More information

THE KINETIC THEORY OF GASES

THE KINETIC THEORY OF GASES Chapter 19: THE KINETIC THEORY OF GASES 1. Evidence that a gas consists mostly of empty space is the fact that: A. the density of a gas becomes much greater when it is liquefied B. gases exert pressure

More information

Expansion and Compression of a Gas

Expansion and Compression of a Gas Physics 6B - Winter 2011 Homework 4 Solutions Expansion and Compression of a Gas In an adiabatic process, there is no heat transferred to or from the system i.e. dq = 0. The first law of thermodynamics

More information

Physics 2101 Section 3 April 26th: Chap. 18 : Chap Ann n ce n e t nnt : Exam #4, April Exam #4,

Physics 2101 Section 3 April 26th: Chap. 18 : Chap Ann n ce n e t nnt : Exam #4, April Exam #4, Physics 2101 Section 3 April 26 th : Chap. 18-1919 Announcements: n nt Exam #4, April 28 th (Ch. 13.6-18.8) 18.8) Final Exam: May 11 th (Tuesday), 7:30 AM Make up Final: May 15 th (Saturday) 7:30 AM Class

More information

THERMODYNAMICS. ENGR 103 Lecture 11 Chapter 6 Introduction Pressure Temperature Energy

THERMODYNAMICS. ENGR 103 Lecture 11 Chapter 6 Introduction Pressure Temperature Energy THERMODYNAMICS ENGR 103 Lecture 11 Chapter 6 Introduction Pressure Temperature Energy Day 11 Student Outcomes Students should be able to: Identify the 1 st and 2 nd laws of Thermodynamics Pressure pick

More information

Thermodynamic Systems

Thermodynamic Systems Student Academic Learning Services Page 1 of 18 Thermodynamic Systems And Performance Measurement Contents Thermodynamic Systems... 2 Defining the System... 2 The First Law... 2 Thermodynamic Efficiency...

More information

Heat is transferred in or out of system, but temperature may NOT change: Change of phase. sublimation

Heat is transferred in or out of system, but temperature may NOT change: Change of phase. sublimation Heat is transferred in or out of system, but temperature may NOT change: Change of phase sublimation Heat of Fusion Heat of Vaporization Q = ± L m ΔT = 0 L F Heat of fusion Solid to liquid (heat is adsorbed

More information

Chapter 18 Temperature, Heat, and the First Law of Thermodynamics. Problems: 8, 11, 13, 17, 21, 27, 29, 37, 39, 41, 47, 51, 57

Chapter 18 Temperature, Heat, and the First Law of Thermodynamics. Problems: 8, 11, 13, 17, 21, 27, 29, 37, 39, 41, 47, 51, 57 Chapter 18 Temperature, Heat, and the First Law of Thermodynamics Problems: 8, 11, 13, 17, 21, 27, 29, 37, 39, 41, 47, 51, 57 Thermodynamics study and application of thermal energy temperature quantity

More information

FUNDAMENTALS OF ENGINEERING THERMODYNAMICS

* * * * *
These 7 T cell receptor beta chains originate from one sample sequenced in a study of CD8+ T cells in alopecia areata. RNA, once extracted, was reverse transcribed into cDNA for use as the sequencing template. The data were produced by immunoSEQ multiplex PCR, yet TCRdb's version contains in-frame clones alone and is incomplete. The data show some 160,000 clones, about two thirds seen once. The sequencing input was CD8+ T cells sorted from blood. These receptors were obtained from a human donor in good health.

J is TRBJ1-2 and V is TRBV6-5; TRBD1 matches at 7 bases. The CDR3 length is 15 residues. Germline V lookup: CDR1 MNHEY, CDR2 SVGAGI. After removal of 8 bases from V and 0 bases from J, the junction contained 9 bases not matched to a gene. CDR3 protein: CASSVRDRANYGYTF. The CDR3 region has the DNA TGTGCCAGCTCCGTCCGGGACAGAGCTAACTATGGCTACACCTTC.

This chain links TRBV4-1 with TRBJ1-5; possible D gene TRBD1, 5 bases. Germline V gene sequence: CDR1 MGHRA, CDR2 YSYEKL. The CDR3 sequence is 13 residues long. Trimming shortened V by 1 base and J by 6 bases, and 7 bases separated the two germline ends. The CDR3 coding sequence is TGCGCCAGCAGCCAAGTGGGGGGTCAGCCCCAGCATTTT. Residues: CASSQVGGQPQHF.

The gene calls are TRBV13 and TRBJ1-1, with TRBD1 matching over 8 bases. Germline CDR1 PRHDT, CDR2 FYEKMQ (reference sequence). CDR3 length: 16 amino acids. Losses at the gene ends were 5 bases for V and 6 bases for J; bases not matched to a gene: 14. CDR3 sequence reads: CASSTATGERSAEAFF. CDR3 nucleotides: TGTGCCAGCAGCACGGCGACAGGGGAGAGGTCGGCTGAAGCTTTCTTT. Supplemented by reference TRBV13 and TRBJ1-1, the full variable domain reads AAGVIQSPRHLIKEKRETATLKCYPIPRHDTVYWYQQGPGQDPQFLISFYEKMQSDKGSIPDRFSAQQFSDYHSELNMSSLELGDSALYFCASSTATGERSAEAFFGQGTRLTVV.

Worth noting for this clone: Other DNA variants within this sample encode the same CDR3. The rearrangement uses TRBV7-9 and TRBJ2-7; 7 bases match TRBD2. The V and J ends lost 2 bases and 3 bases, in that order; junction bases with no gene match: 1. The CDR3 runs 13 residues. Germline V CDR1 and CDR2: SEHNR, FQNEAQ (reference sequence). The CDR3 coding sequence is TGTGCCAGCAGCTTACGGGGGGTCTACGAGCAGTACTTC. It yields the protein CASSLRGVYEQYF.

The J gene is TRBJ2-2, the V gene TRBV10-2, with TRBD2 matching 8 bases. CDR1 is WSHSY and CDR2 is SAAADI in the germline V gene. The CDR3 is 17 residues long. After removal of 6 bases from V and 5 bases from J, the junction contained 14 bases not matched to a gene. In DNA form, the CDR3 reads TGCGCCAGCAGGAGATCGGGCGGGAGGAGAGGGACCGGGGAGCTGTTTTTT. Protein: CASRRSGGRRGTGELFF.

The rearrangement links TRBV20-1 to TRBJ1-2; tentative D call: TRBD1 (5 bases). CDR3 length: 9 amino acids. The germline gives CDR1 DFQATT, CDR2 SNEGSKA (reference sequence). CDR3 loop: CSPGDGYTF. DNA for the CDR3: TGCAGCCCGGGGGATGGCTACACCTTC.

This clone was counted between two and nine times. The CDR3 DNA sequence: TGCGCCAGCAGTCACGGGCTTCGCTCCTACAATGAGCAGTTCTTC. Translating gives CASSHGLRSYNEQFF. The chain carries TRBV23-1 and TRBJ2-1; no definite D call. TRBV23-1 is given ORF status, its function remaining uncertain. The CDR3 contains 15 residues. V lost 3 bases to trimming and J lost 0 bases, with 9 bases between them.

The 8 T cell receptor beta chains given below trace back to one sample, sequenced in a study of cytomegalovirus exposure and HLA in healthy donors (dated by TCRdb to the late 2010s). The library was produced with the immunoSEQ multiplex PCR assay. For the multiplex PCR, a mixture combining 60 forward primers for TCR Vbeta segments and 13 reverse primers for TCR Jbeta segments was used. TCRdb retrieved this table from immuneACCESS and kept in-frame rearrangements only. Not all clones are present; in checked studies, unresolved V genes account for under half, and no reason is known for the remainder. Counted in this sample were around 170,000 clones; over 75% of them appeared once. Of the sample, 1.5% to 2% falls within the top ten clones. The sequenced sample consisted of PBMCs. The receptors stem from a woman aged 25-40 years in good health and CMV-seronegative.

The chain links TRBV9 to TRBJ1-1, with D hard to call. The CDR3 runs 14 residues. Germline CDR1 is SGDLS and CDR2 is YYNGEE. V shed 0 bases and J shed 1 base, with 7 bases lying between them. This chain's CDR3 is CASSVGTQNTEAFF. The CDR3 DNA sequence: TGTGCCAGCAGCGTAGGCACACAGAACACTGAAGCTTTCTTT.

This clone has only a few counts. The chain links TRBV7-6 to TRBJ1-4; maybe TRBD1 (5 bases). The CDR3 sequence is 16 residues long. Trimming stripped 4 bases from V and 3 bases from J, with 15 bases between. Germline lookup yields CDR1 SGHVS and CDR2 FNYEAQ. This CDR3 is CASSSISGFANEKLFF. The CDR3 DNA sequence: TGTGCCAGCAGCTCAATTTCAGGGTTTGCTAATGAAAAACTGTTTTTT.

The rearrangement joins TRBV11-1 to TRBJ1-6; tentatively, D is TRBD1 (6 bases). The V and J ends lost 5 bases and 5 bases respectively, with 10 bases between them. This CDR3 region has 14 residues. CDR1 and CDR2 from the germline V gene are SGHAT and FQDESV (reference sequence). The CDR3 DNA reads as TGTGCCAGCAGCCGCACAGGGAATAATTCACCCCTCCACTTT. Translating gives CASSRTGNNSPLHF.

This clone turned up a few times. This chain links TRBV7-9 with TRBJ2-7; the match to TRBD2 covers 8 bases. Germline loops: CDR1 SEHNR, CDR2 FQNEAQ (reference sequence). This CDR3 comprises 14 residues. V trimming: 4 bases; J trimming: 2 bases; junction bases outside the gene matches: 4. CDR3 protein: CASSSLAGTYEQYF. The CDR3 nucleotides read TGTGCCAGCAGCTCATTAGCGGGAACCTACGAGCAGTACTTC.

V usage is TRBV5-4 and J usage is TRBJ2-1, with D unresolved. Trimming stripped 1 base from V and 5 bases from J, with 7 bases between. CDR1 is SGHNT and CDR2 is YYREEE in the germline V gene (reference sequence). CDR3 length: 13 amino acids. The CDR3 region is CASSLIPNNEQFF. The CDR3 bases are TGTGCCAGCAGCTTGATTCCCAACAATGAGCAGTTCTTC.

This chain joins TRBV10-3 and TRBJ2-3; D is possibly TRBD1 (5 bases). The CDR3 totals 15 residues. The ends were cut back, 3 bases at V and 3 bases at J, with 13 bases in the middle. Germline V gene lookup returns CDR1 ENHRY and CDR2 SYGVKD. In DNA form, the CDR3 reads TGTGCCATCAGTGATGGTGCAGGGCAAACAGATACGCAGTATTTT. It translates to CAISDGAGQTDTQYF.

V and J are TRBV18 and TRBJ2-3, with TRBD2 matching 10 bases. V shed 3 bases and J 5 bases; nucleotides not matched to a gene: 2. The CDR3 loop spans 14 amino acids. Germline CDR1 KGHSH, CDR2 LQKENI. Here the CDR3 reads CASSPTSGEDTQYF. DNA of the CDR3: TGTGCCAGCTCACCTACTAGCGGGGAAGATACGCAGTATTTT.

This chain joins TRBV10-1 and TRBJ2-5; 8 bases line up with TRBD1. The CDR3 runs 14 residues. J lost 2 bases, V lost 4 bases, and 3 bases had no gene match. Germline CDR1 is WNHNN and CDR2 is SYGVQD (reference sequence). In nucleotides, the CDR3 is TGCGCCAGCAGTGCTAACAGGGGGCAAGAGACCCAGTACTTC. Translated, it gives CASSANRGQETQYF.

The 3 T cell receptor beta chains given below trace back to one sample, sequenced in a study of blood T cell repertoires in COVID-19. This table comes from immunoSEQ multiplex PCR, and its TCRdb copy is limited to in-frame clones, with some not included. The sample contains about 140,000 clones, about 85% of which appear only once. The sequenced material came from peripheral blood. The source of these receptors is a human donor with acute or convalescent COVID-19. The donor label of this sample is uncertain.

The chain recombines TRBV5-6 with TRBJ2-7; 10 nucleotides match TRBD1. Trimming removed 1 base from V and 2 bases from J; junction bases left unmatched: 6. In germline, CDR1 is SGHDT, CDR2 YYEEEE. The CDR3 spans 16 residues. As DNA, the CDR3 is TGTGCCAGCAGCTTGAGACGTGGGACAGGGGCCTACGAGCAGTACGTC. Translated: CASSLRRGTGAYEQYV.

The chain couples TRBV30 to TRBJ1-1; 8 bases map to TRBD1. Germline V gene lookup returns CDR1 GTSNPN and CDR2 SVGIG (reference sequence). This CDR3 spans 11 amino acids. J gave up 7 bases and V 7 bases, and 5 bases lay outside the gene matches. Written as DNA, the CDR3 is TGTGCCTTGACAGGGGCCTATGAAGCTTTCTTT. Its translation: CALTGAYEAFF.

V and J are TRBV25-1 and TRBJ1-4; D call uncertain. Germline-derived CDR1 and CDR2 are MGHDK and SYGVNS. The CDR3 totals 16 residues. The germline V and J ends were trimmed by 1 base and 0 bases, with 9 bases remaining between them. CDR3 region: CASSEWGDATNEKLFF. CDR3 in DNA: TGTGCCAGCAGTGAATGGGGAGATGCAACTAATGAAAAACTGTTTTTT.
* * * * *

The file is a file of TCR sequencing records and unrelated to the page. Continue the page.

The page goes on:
FUNDAMENTALS OF ENGINEERING THERMODYNAMICS FUNDAMENTALS OF ENGINEERING THERMODYNAMICS System: Quantity of matter (constant mass) or region in space (constant volume) chosen for study. Closed system: Can exchange energy but not mass; mass is constant

More information

UNIT-I. Workdone = HS HR 8.2 = 25 HR. Heat rejected (HR) = 20.8 kw ----

UNIT-I. Workdone = HS HR 8.2 = 25 HR. Heat rejected (HR) = 20.8 kw ---- UNIT-I. A heat engine receives heat at the rate of 500 kj/min and gives an output of 8.2 kw. Determine the thermal efficiency and the rate of heat rejection. Given: Heat received by engine (HS) Work output

More information

Applied Thermodynamics for Marine Systems Prof. P. K. Das Department of Mechanical Engineering Indian Institute of Technology, Kharagpur

Applied Thermodynamics for Marine Systems Prof. P. K. Das Department of Mechanical Engineering Indian Institute of Technology, Kharagpur Applied Thermodynamics for Marine Systems Prof. P. K. Das Department of Mechanical Engineering Indian Institute of Technology, Kharagpur Lecture - 7 Ideal Gas Laws, Different Processes Let us continue

More information

IB PHYSICS HL REVIEW PACKET: THERMODYNAMICS (2) (3)

IB PHYSICS HL REVIEW PACKET: THERMODYNAMICS (2) (3) NAME IB PHYSICS HL REVIEW PACKET: THERMODYNAMICS 1. This question is about gases and specific heat capacity. (a) State what is meant by an ideal gas.......... An ideal gas occupies a volume of 1.2 m 3

More information

The Equipartition Theorem

The Equipartition Theorem The Equipartition Theorem Degrees of freedom are associated with the kinetic energy of translations, rotation, vibration and the potential energy of vibrations. A result from classical statistical mechanics

More information

Course 2 Mathematical Tools and Unit Conversion Used in Thermodynamic Problem Solving

Course 2 Mathematical Tools and Unit Conversion Used in Thermodynamic Problem Solving Course Mathematical Tools and Unit Conversion Used in Thermodynamic Problem Solving 1 Basic Algebra Computations 1st degree equations - =0 Collect numerical values on one side and unknown to the otherside

More information

20 m neon m propane 20

20 m neon m propane 20 Problems with solutions:. A -m 3 tank is filled with a gas at room temperature 0 C and pressure 00 Kpa. How much mass is there if the gas is a) Air b) Neon, or c) Propane? Given: T73K; P00KPa; M air 9;

More information

Lesson 5 Review of fundamental principles Thermodynamics : Part II

Lesson 5 Review of fundamental principles Thermodynamics : Part II Lesson 5 Review of fundamental principles Thermodynamics : Part II Version ME, IIT Kharagpur .The specific objectives are to:. State principles of evaluating thermodynamic properties of pure substances

More information

Chapter 6 Energy Equation for a Control Volume